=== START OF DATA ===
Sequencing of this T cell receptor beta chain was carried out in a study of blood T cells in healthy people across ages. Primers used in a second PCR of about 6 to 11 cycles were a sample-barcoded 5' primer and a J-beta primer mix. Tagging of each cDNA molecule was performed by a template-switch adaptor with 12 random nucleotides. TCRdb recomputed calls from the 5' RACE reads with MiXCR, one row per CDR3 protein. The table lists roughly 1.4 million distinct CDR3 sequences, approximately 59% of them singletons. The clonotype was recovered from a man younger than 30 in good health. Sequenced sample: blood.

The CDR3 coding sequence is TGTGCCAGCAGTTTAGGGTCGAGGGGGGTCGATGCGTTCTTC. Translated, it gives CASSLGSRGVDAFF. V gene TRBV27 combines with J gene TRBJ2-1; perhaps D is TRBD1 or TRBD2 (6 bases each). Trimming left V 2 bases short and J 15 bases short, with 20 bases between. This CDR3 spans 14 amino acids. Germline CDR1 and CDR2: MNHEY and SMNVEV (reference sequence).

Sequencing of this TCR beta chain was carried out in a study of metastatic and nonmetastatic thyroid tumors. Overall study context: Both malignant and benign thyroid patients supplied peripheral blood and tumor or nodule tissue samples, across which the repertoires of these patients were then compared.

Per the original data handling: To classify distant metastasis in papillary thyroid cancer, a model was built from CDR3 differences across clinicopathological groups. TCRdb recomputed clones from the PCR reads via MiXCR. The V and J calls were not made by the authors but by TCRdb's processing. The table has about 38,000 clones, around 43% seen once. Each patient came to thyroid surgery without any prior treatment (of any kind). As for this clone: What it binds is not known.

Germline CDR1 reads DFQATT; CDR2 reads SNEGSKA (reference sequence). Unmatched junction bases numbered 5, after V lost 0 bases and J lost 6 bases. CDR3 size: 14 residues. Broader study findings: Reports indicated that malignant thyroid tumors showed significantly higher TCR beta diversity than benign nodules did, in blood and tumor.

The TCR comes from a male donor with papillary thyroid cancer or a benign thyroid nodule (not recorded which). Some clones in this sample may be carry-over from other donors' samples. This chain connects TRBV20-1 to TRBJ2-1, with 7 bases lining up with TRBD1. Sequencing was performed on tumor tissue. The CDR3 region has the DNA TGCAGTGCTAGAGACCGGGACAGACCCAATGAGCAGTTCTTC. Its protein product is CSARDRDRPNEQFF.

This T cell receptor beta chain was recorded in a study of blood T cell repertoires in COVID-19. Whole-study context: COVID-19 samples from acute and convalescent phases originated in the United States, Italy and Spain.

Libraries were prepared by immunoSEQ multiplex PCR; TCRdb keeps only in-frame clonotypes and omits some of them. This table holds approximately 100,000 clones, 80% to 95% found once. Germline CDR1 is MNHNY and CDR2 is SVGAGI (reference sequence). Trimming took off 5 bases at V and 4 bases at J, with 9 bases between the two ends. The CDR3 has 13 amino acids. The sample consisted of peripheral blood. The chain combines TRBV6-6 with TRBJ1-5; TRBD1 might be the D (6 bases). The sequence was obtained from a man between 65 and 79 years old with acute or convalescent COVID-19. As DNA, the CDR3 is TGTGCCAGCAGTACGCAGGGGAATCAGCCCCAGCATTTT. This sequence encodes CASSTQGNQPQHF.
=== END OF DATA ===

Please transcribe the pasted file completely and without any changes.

Sequencing of this T cell receptor beta chain was carried out in a study of blood T cells in healthy people across ages. Primers used in a second PCR of about 6 to 11 cycles were a sample-barcoded 5' primer and a J-beta primer mix. Tagging of each cDNA molecule was performed by a template-switch adaptor with 12 random nucleotides. TCRdb recomputed calls from the 5' RACE reads with MiXCR, one row per CDR3 protein. The table lists roughly 1.4 million distinct CDR3 sequences, approximately 59% of them singletons. The clonotype was recovered from a man younger than 30 in good health. Sequenced sample: blood.

The CDR3 coding sequence is TGTGCCAGCAGTTTAGGGTCGAGGGGGGTCGATGCGTTCTTC. Translated, it gives CASSLGSRGVDAFF. V gene TRBV27 combines with J gene TRBJ2-1; perhaps D is TRBD1 or TRBD2 (6 bases each). Trimming left V 2 bases short and J 15 bases short, with 20 bases between. This CDR3 spans 14 amino acids. Germline CDR1 and CDR2: MNHEY and SMNVEV (reference sequence).

Sequencing of this TCR beta chain was carried out in a study of metastatic and nonmetastatic thyroid tumors. Overall study context: Both malignant and benign thyroid patients supplied peripheral blood and tumor or nodule tissue samples, across which the repertoires of these patients were then compared.

Per the original data handling: To classify distant metastasis in papillary thyroid cancer, a model was built from CDR3 differences across clinicopathological groups. TCRdb recomputed clones from the PCR reads via MiXCR. The V and J calls were not made by the authors but by TCRdb's processing. The table has about 38,000 clones, around 43% seen once. Each patient came to thyroid surgery without any prior treatment (of any kind). As for this clone: What it binds is not known.

Germline CDR1 reads DFQATT; CDR2 reads SNEGSKA (reference sequence). Unmatched junction bases numbered 5, after V lost 0 bases and J lost 6 bases. CDR3 size: 14 residues. Broader study findings: Reports indicated that malignant thyroid tumors showed significantly higher TCR beta diversity than benign nodules did, in blood and tumor.

The TCR comes from a male donor with papillary thyroid cancer or a benign thyroid nodule (not recorded which). Some clones in this sample may be carry-over from other donors' samples. This chain connects TRBV20-1 to TRBJ2-1, with 7 bases lining up with TRBD1. Sequencing was performed on tumor tissue. The CDR3 region has the DNA TGCAGTGCTAGAGACCGGGACAGACCCAATGAGCAGTTCTTC. Its protein product is CSARDRDRPNEQFF.

This T cell receptor beta chain was recorded in a study of blood T cell repertoires in COVID-19. Whole-study context: COVID-19 samples from acute and convalescent phases originated in the United States, Italy and Spain.

Libraries were prepared by immunoSEQ multiplex PCR; TCRdb keeps only in-frame clonotypes and omits some of them. This table holds approximately 100,000 clones, 80% to 95% found once. Germline CDR1 is MNHNY and CDR2 is SVGAGI (reference sequence). Trimming took off 5 bases at V and 4 bases at J, with 9 bases between the two ends. The CDR3 has 13 amino acids. The sample consisted of peripheral blood. The chain combines TRBV6-6 with TRBJ1-5; TRBD1 might be the D (6 bases). The sequence was obtained from a man between 65 and 79 years old with acute or convalescent COVID-19. As DNA, the CDR3 is TGTGCCAGCAGTACGCAGGGGAATCAGCCCCAGCATTTT. This sequence encodes CASSTQGNQPQHF.